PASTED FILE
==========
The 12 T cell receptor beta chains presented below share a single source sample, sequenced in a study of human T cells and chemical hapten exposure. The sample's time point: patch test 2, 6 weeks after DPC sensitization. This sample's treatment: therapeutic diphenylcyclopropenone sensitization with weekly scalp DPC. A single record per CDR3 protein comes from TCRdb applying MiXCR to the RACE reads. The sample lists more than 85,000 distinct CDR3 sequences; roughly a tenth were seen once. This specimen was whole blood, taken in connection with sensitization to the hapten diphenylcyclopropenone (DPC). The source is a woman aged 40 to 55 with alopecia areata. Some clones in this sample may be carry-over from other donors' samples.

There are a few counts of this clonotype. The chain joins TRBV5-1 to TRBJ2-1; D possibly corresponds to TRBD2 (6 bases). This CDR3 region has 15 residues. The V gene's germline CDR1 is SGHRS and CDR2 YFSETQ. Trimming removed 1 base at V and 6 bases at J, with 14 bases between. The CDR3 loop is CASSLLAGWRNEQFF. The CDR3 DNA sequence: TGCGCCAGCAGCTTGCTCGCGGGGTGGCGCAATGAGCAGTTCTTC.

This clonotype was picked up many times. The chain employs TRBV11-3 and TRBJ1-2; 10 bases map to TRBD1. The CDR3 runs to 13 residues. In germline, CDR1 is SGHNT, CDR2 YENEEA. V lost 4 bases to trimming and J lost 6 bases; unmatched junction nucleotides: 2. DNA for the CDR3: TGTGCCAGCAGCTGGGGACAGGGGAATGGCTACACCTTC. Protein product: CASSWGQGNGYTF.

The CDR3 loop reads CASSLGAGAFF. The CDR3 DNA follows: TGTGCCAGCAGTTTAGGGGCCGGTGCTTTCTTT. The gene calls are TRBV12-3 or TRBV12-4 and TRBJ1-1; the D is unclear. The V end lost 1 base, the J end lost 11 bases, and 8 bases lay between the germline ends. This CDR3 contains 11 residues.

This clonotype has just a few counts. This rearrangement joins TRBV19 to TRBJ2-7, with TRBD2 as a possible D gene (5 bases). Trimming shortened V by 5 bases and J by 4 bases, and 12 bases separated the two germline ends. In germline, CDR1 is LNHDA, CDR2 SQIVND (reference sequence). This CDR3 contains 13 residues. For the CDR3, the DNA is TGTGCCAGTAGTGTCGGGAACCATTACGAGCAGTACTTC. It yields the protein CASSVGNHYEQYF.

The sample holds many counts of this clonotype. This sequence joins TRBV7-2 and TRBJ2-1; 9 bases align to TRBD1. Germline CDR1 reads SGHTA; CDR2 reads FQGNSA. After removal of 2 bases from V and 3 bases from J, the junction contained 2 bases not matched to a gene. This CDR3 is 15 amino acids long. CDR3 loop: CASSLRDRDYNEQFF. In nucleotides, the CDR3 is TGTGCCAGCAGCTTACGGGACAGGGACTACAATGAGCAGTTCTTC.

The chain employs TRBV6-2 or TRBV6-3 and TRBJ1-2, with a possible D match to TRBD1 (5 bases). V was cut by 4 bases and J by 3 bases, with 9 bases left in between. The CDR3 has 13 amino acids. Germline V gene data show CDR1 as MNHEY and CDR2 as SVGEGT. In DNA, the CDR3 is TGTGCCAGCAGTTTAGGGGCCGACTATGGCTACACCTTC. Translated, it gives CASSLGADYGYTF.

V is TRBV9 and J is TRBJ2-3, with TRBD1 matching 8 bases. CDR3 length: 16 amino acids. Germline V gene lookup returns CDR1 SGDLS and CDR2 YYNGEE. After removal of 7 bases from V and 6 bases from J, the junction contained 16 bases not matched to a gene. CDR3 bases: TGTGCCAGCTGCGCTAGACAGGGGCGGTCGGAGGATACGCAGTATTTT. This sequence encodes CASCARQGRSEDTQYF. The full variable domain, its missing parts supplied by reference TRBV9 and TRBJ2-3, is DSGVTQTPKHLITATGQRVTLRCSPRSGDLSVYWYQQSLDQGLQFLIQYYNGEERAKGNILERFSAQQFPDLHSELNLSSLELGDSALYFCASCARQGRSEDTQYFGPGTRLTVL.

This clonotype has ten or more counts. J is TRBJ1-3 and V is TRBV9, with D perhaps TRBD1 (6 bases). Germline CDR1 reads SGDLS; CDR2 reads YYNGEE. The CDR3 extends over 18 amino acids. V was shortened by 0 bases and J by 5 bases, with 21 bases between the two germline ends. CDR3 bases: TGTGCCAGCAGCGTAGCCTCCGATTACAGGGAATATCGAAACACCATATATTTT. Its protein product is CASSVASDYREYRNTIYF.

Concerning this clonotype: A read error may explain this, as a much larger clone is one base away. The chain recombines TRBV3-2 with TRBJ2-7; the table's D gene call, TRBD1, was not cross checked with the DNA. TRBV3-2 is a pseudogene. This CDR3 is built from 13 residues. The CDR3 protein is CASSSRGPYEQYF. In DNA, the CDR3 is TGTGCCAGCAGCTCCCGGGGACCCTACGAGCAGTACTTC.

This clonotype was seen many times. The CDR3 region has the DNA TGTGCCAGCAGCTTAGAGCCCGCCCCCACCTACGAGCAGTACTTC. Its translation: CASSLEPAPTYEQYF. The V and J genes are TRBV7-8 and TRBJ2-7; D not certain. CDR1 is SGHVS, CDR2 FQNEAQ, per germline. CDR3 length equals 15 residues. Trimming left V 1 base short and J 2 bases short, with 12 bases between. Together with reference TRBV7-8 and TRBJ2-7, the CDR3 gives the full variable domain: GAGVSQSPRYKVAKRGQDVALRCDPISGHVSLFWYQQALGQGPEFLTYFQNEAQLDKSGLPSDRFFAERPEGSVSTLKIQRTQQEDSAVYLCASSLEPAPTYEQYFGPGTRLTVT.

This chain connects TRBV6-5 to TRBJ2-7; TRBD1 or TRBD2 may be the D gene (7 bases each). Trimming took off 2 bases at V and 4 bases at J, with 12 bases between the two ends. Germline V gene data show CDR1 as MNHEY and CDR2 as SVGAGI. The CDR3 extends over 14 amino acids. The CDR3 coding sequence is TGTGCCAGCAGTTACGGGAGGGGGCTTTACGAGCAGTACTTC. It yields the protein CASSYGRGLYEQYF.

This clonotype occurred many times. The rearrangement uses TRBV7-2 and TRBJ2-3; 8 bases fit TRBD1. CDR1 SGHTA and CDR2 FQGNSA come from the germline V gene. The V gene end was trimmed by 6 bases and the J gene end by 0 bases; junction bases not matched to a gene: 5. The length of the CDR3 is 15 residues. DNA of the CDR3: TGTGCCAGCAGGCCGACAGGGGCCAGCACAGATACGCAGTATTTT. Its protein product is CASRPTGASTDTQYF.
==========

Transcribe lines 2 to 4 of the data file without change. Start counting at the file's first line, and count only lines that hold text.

There are a few counts of this clonotype. The chain joins TRBV5-1 to TRBJ2-1; D possibly corresponds to TRBD2 (6 bases). This CDR3 region has 15 residues. The V gene's germline CDR1 is SGHRS and CDR2 YFSETQ. Trimming removed 1 base at V and 6 bases at J, with 14 bases between. The CDR3 loop is CASSLLAGWRNEQFF. The CDR3 DNA sequence: TGCGCCAGCAGCTTGCTCGCGGGGTGGCGCAATGAGCAGTTCTTC.

This clonotype was picked up many times. The chain employs TRBV11-3 and TRBJ1-2; 10 bases map to TRBD1. The CDR3 runs to 13 residues. In germline, CDR1 is SGHNT, CDR2 YENEEA. V lost 4 bases to trimming and J lost 6 bases; unmatched junction nucleotides: 2. DNA for the CDR3: TGTGCCAGCAGCTGGGGACAGGGGAATGGCTACACCTTC. Protein product: CASSWGQGNGYTF.

The CDR3 loop reads CASSLGAGAFF. The CDR3 DNA follows: TGTGCCAGCAGTTTAGGGGCCGGTGCTTTCTTT. The gene calls are TRBV12-3 or TRBV12-4 and TRBJ1-1; the D is unclear. The V end lost 1 base, the J end lost 11 bases, and 8 bases lay between the germline ends. This CDR3 contains 11 residues.